It’s little wonder, too, because existing loyal customers bring in more revenue and cost you less to keep than new customers. Doesn’t get more ideal than that, right?
To quantify it, loyal customers are five times as likely to repurchase, four times as likely to refer, and seven times as likely to try another one of your products. On top of that, it costs five times more to attract a new customer than it does to keep an existing one.
All of this is to say that you should review your business operations with a fine-tooth comb to make sure your systems and delegated tasks continue providing excellent customer service.
OK. Now that you have the right systems, people, and priorities in place, you’re ready for our final step.
#5. Hire a successor
The last -- and possibly most difficult -- step to building a business that runs in your absence is to hire a successor to take over your leadership role.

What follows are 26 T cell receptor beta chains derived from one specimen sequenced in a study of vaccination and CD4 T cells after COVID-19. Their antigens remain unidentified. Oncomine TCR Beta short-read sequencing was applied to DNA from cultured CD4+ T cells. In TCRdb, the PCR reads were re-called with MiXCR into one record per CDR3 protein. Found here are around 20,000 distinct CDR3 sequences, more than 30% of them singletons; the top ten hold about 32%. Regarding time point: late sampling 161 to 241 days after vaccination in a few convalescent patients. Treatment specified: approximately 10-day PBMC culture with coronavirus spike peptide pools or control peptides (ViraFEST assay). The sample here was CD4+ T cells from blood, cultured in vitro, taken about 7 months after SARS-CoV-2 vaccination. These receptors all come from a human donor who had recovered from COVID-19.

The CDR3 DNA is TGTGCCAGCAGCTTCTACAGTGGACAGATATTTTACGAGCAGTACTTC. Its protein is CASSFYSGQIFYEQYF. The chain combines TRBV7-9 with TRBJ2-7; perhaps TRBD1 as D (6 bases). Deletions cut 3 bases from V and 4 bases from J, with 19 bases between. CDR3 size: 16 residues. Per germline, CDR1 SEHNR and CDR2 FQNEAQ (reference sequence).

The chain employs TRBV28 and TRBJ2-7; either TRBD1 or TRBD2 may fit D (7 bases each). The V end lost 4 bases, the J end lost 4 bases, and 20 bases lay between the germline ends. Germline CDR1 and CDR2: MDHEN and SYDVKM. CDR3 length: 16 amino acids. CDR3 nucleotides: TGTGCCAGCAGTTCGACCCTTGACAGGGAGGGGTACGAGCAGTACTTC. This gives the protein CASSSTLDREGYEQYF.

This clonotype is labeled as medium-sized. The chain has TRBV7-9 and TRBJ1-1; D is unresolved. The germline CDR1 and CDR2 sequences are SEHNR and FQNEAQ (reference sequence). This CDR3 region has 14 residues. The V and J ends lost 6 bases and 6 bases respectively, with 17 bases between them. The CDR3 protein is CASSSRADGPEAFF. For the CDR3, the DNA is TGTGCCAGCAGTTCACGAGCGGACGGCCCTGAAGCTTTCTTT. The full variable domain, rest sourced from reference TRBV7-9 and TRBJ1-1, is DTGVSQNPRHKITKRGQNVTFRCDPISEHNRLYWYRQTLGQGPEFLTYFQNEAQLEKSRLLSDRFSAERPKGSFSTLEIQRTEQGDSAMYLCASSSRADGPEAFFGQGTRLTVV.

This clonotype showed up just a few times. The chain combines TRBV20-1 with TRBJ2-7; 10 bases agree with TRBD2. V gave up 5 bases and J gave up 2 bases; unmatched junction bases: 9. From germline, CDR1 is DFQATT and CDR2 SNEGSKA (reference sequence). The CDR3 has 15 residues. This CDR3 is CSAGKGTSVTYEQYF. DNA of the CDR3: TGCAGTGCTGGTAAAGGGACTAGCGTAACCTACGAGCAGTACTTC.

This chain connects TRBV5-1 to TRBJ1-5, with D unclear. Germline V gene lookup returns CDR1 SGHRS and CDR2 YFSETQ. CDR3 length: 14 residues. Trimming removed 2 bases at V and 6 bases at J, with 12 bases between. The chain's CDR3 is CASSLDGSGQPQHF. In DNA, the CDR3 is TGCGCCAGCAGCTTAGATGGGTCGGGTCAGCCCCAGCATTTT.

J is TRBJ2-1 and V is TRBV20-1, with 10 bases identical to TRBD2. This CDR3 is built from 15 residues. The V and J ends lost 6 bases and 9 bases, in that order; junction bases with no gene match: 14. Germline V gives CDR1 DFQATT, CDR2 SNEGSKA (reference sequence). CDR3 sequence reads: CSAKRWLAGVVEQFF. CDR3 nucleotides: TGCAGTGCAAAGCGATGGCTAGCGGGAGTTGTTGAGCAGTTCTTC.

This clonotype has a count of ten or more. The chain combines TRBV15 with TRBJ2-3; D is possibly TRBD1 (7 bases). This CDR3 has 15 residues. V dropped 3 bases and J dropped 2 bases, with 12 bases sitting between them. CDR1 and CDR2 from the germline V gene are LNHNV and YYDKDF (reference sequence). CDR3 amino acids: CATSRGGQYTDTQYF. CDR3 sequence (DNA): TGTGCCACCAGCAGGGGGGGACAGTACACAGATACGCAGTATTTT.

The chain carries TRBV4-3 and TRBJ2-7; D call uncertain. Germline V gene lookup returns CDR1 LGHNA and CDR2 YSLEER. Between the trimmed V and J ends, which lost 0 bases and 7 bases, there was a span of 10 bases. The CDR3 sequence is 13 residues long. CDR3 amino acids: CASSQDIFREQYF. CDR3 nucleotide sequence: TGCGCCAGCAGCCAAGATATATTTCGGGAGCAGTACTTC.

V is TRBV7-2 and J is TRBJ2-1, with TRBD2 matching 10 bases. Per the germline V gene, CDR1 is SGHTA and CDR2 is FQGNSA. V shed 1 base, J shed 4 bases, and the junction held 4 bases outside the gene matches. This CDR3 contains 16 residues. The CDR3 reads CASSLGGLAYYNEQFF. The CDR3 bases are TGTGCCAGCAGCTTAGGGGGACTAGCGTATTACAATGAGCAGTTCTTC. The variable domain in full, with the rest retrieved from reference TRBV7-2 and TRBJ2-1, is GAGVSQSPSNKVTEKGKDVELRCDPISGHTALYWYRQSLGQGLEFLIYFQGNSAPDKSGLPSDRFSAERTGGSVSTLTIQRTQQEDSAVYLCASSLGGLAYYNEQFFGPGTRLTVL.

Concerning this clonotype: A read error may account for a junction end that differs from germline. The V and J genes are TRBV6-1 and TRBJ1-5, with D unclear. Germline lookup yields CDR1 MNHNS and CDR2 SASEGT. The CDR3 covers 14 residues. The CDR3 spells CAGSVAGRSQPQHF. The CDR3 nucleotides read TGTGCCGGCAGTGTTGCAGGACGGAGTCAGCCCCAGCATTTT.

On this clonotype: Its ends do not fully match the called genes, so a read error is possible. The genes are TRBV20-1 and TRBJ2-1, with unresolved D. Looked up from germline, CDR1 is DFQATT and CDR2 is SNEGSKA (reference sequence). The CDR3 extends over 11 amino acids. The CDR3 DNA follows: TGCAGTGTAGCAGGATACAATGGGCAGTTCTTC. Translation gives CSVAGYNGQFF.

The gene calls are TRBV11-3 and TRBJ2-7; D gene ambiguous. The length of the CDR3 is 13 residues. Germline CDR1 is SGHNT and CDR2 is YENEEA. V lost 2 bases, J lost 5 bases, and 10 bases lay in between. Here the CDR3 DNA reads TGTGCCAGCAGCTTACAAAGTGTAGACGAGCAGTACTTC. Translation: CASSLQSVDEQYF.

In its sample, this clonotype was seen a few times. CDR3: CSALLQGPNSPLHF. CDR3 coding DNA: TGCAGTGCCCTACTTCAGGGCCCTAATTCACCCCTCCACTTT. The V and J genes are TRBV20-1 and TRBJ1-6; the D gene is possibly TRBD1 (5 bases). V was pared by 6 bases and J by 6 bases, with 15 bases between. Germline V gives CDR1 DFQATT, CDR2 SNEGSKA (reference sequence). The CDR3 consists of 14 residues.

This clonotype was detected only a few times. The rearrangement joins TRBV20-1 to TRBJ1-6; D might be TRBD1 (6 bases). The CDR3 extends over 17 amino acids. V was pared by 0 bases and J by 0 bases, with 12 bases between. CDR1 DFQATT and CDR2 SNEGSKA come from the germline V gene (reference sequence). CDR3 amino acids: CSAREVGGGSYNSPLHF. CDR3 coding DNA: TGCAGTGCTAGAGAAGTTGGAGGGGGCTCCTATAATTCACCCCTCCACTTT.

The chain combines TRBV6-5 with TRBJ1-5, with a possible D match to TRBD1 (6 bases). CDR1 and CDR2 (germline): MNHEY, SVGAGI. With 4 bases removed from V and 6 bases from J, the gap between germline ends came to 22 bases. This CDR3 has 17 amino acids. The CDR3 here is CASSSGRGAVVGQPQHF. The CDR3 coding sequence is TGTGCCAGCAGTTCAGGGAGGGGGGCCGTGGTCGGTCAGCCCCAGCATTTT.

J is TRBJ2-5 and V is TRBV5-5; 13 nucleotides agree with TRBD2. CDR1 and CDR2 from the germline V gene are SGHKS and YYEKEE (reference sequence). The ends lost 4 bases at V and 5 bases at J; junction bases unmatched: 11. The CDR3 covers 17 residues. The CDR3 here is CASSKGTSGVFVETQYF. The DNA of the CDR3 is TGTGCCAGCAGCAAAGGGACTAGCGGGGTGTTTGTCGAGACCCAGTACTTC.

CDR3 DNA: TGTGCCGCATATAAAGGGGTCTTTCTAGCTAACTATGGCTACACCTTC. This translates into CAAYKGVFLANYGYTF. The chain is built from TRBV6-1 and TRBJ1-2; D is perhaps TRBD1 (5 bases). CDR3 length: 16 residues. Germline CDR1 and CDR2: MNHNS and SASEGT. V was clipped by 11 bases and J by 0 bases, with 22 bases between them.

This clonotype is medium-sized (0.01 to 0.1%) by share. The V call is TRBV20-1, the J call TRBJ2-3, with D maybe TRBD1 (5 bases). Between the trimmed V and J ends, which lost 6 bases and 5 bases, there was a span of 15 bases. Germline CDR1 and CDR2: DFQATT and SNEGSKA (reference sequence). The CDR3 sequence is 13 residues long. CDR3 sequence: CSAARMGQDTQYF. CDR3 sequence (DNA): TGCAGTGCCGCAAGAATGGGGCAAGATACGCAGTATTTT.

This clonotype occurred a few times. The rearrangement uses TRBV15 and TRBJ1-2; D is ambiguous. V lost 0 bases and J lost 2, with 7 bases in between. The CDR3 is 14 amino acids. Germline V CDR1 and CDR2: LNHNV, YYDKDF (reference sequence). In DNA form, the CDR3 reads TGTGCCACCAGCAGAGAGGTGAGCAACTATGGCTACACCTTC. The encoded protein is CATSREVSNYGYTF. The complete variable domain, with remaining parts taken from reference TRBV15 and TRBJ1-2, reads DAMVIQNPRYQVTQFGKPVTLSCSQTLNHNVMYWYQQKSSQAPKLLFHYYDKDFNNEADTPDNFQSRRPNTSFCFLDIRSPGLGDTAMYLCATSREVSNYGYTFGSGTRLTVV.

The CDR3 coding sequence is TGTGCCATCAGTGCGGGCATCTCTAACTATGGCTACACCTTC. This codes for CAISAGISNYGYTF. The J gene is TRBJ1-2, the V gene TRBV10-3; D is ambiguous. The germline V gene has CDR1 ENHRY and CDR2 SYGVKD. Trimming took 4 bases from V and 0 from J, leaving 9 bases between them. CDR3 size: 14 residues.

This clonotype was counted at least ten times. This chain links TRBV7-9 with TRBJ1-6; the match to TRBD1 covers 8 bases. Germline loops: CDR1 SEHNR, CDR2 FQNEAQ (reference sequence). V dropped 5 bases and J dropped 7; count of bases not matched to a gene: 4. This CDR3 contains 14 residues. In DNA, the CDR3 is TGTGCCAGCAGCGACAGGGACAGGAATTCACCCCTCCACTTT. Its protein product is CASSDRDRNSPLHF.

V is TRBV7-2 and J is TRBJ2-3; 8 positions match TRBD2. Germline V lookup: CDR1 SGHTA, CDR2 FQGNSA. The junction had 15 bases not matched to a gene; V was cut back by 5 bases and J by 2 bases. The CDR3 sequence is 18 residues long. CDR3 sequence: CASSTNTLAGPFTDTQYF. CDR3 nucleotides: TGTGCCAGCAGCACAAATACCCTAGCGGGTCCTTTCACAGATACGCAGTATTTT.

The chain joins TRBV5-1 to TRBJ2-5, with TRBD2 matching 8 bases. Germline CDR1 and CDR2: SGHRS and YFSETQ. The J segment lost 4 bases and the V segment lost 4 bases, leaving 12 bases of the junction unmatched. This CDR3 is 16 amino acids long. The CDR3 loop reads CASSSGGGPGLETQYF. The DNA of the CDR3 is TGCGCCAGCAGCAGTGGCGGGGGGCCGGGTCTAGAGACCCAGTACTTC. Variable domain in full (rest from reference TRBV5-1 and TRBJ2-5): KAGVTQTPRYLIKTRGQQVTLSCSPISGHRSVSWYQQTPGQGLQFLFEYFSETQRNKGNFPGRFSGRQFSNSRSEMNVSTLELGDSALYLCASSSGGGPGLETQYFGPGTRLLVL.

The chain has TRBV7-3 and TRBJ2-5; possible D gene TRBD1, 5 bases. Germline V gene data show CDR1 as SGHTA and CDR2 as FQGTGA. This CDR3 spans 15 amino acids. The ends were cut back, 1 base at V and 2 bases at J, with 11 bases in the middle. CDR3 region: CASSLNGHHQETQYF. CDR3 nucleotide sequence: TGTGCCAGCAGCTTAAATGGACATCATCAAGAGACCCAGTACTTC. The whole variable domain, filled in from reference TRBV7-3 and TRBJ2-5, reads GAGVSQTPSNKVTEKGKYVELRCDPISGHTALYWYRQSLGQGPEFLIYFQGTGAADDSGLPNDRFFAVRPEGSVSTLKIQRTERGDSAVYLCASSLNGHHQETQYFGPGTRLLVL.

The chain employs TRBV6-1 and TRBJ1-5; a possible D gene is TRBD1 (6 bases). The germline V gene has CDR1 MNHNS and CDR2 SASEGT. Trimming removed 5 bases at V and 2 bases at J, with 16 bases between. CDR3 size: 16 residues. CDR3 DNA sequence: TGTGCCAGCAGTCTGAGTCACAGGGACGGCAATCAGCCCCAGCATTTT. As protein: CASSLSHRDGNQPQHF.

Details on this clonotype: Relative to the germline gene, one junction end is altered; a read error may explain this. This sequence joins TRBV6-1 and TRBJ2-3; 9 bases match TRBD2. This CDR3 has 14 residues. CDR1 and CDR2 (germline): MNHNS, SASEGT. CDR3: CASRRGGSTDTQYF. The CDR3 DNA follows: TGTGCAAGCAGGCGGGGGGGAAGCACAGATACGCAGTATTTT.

Letting go of the reigns can be a serious challenge for entrepreneurs because you’ve invested blood, sweat, and tears into getting your business to a profitable point, and it’d be a shame to watch it all crumble.
Struggling to cope with perfectionism makes (perfect) sense here. After all, there’s no guarantee that your successor will run your business the way you do.
In fact, chances are they won’t. 40% of new CEOs fail to meet performance expectations in their first 18 months.
But not to worry. The key here is to embrace missteps and treat them as an opportunity for learning experiences. The last thing you want to do is coddle your successor by jumping in to save the day at every near-failure.
Instead, act more like the “guide on the side” who urges your successor to find solutions on their own. This will encourage persistence, a highly rewarding quality that reduces the chances of failure.
People who view themselves as persistent are 14.5% less likely to have experienced severe setbacks in their lives, so aim to find a successor who owns this quality.
To find the right successor, take your time. Not only do you need ample time to evaluate and select the new leader very carefully, but you also want to allow for a probationary period where you train your successor and test the waters.